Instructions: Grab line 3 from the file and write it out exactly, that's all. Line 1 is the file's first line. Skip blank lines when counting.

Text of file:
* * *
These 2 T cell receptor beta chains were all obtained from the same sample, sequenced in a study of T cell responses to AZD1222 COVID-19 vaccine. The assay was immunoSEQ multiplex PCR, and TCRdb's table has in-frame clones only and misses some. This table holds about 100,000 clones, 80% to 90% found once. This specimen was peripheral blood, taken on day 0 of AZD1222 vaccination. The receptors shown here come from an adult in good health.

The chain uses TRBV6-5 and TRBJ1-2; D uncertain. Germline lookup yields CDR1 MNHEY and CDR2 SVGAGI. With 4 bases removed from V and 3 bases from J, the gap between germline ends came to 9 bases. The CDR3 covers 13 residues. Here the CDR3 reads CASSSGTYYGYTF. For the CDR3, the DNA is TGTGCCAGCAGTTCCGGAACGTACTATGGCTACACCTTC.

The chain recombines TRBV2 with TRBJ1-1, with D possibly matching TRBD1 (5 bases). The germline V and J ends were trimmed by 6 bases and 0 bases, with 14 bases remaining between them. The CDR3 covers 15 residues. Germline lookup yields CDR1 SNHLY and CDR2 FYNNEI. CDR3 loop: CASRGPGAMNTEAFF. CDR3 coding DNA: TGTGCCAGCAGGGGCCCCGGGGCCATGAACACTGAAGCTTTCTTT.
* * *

The chain recombines TRBV2 with TRBJ1-1, with D possibly matching TRBD1 (5 bases). The germline V and J ends were trimmed by 6 bases and 0 bases, with 14 bases remaining between them. The CDR3 covers 15 residues. Germline lookup yields CDR1 SNHLY and CDR2 FYNNEI. CDR3 loop: CASRGPGAMNTEAFF. CDR3 coding DNA: TGTGCCAGCAGGGGCCCCGGGGCCATGAACACTGAAGCTTTCTTT.